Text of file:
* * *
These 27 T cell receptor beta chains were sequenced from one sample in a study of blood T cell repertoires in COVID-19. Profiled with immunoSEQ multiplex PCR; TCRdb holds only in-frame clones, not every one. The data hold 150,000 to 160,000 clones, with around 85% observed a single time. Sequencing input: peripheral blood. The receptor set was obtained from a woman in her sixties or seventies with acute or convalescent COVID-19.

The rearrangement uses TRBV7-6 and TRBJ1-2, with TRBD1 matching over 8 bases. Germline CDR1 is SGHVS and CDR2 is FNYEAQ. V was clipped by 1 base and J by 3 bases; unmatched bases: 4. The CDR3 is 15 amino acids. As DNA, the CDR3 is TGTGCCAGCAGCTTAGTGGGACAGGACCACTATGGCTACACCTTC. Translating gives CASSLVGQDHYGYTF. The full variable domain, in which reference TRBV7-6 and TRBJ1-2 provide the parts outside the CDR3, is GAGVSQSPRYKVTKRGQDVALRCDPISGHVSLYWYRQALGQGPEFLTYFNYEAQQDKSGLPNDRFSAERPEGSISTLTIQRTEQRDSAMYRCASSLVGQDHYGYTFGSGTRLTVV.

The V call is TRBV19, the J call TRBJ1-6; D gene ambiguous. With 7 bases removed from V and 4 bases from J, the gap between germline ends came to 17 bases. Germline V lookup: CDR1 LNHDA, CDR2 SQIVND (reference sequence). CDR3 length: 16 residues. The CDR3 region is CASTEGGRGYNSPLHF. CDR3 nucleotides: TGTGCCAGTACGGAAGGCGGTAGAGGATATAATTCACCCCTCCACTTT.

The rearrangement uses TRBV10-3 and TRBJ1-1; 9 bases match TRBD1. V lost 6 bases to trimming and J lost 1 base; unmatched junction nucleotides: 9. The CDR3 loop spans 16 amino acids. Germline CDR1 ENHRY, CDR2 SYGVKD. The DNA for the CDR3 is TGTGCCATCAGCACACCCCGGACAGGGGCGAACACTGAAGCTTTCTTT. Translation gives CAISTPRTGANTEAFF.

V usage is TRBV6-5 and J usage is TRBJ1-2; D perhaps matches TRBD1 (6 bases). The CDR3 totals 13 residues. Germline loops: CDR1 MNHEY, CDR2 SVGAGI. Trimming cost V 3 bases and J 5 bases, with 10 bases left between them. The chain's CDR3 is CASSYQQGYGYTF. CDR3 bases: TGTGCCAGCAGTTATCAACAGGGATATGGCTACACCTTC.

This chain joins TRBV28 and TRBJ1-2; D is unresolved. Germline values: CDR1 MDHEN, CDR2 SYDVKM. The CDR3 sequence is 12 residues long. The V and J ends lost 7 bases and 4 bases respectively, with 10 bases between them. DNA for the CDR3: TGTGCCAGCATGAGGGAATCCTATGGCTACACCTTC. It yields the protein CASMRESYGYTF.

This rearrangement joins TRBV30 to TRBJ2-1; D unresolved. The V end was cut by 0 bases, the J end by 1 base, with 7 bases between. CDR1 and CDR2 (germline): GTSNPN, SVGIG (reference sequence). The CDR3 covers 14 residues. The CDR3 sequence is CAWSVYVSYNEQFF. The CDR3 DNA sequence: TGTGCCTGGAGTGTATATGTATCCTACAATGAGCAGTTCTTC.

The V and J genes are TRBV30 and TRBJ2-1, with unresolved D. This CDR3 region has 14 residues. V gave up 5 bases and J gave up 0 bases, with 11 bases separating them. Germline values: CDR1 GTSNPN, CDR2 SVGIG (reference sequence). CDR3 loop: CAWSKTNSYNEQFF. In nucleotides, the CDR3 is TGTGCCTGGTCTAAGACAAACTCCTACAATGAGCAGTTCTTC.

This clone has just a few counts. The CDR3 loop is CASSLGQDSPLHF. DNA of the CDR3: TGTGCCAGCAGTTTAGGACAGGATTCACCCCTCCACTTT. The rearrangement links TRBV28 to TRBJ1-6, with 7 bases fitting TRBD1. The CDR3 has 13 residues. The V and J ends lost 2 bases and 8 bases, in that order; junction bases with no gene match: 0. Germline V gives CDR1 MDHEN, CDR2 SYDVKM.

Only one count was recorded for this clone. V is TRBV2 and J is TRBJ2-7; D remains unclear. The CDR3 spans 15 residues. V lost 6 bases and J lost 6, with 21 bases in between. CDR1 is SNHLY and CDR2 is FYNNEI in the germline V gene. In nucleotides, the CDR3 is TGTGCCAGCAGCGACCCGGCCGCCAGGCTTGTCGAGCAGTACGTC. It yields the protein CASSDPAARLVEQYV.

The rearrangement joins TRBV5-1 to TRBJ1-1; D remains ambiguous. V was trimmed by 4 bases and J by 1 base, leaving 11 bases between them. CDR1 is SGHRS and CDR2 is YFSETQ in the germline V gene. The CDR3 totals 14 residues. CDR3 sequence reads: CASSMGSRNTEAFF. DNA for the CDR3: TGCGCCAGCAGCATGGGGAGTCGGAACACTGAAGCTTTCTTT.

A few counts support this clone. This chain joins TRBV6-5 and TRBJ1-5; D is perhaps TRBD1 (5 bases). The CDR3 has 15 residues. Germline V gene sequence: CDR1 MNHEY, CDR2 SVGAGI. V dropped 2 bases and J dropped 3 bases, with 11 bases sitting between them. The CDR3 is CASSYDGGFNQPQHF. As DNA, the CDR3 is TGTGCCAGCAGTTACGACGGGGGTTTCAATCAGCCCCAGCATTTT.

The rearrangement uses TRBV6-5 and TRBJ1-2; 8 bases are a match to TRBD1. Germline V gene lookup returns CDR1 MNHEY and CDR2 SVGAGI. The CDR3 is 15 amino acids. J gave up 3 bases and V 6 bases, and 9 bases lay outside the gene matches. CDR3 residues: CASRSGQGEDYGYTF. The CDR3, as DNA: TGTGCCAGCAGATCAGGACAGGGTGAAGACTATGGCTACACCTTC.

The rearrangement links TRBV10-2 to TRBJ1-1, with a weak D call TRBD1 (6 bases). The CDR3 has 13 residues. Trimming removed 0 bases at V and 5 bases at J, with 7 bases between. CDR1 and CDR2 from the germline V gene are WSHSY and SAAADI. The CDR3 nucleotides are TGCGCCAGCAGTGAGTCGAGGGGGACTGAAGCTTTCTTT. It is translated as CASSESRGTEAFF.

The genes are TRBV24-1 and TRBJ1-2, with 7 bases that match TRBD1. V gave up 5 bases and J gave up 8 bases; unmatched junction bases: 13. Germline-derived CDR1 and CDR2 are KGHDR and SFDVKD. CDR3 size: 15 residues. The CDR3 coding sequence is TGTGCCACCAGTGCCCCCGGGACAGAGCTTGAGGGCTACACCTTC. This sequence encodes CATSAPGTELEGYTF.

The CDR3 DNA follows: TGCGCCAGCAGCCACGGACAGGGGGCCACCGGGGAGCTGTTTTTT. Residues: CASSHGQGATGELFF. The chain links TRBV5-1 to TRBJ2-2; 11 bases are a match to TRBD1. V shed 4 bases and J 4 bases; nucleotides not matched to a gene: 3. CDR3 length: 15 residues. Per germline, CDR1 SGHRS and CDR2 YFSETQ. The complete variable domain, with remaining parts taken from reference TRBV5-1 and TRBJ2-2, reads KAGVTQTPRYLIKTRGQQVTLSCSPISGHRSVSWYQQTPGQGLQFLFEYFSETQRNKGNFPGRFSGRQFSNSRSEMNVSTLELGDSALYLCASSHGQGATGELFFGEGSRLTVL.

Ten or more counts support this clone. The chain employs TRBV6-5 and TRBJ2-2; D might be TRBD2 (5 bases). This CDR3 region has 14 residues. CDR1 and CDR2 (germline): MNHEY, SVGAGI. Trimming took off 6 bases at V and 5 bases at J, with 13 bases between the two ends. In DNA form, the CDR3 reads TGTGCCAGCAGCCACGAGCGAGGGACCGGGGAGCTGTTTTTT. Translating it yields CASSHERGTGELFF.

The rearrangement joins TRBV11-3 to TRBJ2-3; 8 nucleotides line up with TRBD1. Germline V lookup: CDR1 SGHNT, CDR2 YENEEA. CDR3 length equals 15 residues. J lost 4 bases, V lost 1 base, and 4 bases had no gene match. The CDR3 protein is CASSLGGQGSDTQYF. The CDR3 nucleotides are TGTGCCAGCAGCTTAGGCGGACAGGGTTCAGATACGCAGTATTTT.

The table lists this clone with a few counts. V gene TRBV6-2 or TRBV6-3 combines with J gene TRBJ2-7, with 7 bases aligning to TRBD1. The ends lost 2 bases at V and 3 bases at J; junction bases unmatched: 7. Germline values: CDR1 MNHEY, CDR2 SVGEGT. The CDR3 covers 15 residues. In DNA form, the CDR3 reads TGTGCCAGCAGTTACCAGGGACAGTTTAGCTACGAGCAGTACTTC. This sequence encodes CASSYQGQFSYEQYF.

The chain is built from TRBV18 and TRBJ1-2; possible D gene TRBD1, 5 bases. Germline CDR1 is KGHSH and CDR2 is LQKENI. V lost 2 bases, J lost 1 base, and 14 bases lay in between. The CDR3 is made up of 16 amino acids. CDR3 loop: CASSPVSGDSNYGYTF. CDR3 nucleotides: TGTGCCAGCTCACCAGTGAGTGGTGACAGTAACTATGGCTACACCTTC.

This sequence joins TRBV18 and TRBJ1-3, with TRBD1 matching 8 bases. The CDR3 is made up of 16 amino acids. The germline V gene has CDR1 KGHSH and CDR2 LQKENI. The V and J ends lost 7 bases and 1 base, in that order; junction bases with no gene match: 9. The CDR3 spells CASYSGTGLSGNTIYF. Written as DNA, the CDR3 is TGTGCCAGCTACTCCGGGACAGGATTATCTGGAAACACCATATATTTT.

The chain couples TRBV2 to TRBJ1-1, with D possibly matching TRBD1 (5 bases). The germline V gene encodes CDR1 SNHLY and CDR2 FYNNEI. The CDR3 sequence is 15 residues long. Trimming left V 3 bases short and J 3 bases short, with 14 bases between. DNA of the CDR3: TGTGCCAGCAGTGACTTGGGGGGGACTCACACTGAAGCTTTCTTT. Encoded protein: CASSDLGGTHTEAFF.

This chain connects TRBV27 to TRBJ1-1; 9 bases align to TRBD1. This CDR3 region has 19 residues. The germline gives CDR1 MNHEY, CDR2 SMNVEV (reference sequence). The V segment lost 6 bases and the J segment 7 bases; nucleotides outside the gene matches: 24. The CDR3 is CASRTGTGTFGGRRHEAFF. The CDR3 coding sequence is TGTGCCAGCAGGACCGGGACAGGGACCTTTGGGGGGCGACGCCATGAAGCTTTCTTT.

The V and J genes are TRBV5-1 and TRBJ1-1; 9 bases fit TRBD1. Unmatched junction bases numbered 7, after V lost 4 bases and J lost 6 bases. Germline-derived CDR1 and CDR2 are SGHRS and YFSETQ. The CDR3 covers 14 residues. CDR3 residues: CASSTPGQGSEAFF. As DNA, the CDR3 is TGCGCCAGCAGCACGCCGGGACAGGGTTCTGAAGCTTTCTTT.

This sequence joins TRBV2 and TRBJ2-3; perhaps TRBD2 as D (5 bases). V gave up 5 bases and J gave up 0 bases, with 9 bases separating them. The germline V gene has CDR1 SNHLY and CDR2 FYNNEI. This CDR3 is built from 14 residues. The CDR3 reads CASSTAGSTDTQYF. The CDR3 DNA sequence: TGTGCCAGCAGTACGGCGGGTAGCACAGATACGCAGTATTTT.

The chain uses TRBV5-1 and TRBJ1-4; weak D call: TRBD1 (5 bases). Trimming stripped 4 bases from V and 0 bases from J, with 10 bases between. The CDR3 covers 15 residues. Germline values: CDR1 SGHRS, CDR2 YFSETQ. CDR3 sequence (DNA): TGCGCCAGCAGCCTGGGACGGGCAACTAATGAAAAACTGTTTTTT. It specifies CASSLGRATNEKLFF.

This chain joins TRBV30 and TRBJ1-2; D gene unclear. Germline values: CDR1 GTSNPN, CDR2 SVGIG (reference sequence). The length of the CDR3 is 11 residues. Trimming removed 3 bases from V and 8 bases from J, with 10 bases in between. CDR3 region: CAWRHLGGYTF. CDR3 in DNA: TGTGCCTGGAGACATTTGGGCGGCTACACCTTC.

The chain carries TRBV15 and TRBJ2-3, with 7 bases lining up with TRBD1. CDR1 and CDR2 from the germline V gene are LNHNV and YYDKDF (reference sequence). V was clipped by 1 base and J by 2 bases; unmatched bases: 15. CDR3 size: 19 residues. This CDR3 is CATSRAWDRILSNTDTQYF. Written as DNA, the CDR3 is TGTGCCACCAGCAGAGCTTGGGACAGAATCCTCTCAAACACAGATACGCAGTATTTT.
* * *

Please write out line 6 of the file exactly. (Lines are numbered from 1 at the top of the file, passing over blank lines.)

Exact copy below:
This chain joins TRBV28 and TRBJ1-2; D is unresolved. Germline values: CDR1 MDHEN, CDR2 SYDVKM. The CDR3 sequence is 12 residues long. The V and J ends lost 7 bases and 4 bases respectively, with 10 bases between them. DNA for the CDR3: TGTGCCAGCATGAGGGAATCCTATGGCTACACCTTC. It yields the protein CASMRESYGYTF.